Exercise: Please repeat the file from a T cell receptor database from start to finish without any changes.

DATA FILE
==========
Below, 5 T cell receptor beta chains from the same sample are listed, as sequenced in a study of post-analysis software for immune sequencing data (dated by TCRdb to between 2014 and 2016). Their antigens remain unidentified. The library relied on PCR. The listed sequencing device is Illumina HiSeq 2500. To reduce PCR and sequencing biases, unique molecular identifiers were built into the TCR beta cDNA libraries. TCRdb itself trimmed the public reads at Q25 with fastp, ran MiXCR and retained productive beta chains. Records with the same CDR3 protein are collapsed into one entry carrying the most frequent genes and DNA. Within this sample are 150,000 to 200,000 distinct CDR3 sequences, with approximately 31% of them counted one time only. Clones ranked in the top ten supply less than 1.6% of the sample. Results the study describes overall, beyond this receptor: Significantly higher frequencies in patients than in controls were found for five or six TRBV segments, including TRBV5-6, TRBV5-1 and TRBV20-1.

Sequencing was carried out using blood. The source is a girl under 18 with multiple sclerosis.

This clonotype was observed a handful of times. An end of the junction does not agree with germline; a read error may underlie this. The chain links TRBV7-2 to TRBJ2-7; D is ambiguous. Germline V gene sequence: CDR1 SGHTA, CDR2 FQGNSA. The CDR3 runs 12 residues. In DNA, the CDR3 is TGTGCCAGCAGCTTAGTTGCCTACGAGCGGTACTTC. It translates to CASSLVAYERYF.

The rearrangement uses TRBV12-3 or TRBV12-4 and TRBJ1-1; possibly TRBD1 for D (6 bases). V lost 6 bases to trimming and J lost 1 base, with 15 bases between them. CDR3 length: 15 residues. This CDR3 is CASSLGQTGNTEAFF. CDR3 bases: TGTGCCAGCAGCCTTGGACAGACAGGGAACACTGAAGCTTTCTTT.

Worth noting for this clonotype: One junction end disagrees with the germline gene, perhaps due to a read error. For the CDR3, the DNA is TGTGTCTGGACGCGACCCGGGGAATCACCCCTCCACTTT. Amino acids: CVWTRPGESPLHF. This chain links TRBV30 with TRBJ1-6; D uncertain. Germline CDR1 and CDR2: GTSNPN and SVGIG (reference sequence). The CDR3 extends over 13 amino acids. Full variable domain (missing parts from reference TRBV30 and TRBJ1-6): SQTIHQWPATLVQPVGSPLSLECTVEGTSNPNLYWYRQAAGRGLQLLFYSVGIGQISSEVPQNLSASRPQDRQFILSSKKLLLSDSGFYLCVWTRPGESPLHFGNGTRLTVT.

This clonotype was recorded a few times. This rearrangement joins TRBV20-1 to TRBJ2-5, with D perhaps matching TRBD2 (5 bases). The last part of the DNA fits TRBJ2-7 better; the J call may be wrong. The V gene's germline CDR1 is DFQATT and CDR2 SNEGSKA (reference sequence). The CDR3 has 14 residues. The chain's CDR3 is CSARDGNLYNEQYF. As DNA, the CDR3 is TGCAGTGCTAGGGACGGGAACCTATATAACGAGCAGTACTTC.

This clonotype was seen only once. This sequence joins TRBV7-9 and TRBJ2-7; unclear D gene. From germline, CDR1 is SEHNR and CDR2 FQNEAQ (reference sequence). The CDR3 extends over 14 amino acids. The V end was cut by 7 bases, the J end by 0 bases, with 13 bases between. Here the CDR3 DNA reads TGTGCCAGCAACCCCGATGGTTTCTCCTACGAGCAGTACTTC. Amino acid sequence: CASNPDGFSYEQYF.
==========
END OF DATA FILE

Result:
Below, 5 T cell receptor beta chains from the same sample are listed, as sequenced in a study of post-analysis software for immune sequencing data (dated by TCRdb to between 2014 and 2016). Their antigens remain unidentified. The library relied on PCR. The listed sequencing device is Illumina HiSeq 2500. To reduce PCR and sequencing biases, unique molecular identifiers were built into the TCR beta cDNA libraries. TCRdb itself trimmed the public reads at Q25 with fastp, ran MiXCR and retained productive beta chains. Records with the same CDR3 protein are collapsed into one entry carrying the most frequent genes and DNA. Within this sample are 150,000 to 200,000 distinct CDR3 sequences, with approximately 31% of them counted one time only. Clones ranked in the top ten supply less than 1.6% of the sample. Results the study describes overall, beyond this receptor: Significantly higher frequencies in patients than in controls were found for five or six TRBV segments, including TRBV5-6, TRBV5-1 and TRBV20-1.

Sequencing was carried out using blood. The source is a girl under 18 with multiple sclerosis.

This clonotype was observed a handful of times. An end of the junction does not agree with germline; a read error may underlie this. The chain links TRBV7-2 to TRBJ2-7; D is ambiguous. Germline V gene sequence: CDR1 SGHTA, CDR2 FQGNSA. The CDR3 runs 12 residues. In DNA, the CDR3 is TGTGCCAGCAGCTTAGTTGCCTACGAGCGGTACTTC. It translates to CASSLVAYERYF.

The rearrangement uses TRBV12-3 or TRBV12-4 and TRBJ1-1; possibly TRBD1 for D (6 bases). V lost 6 bases to trimming and J lost 1 base, with 15 bases between them. CDR3 length: 15 residues. This CDR3 is CASSLGQTGNTEAFF. CDR3 bases: TGTGCCAGCAGCCTTGGACAGACAGGGAACACTGAAGCTTTCTTT.

Worth noting for this clonotype: One junction end disagrees with the germline gene, perhaps due to a read error. For the CDR3, the DNA is TGTGTCTGGACGCGACCCGGGGAATCACCCCTCCACTTT. Amino acids: CVWTRPGESPLHF. This chain links TRBV30 with TRBJ1-6; D uncertain. Germline CDR1 and CDR2: GTSNPN and SVGIG (reference sequence). The CDR3 extends over 13 amino acids. Full variable domain (missing parts from reference TRBV30 and TRBJ1-6): SQTIHQWPATLVQPVGSPLSLECTVEGTSNPNLYWYRQAAGRGLQLLFYSVGIGQISSEVPQNLSASRPQDRQFILSSKKLLLSDSGFYLCVWTRPGESPLHFGNGTRLTVT.

This clonotype was recorded a few times. This rearrangement joins TRBV20-1 to TRBJ2-5, with D perhaps matching TRBD2 (5 bases). The last part of the DNA fits TRBJ2-7 better; the J call may be wrong. The V gene's germline CDR1 is DFQATT and CDR2 SNEGSKA (reference sequence). The CDR3 has 14 residues. The chain's CDR3 is CSARDGNLYNEQYF. As DNA, the CDR3 is TGCAGTGCTAGGGACGGGAACCTATATAACGAGCAGTACTTC.

This clonotype was seen only once. This sequence joins TRBV7-9 and TRBJ2-7; unclear D gene. From germline, CDR1 is SEHNR and CDR2 FQNEAQ (reference sequence). The CDR3 extends over 14 amino acids. The V end was cut by 7 bases, the J end by 0 bases, with 13 bases between. Here the CDR3 DNA reads TGTGCCAGCAACCCCGATGGTTTCTCCTACGAGCAGTACTTC. Amino acid sequence: CASNPDGFSYEQYF.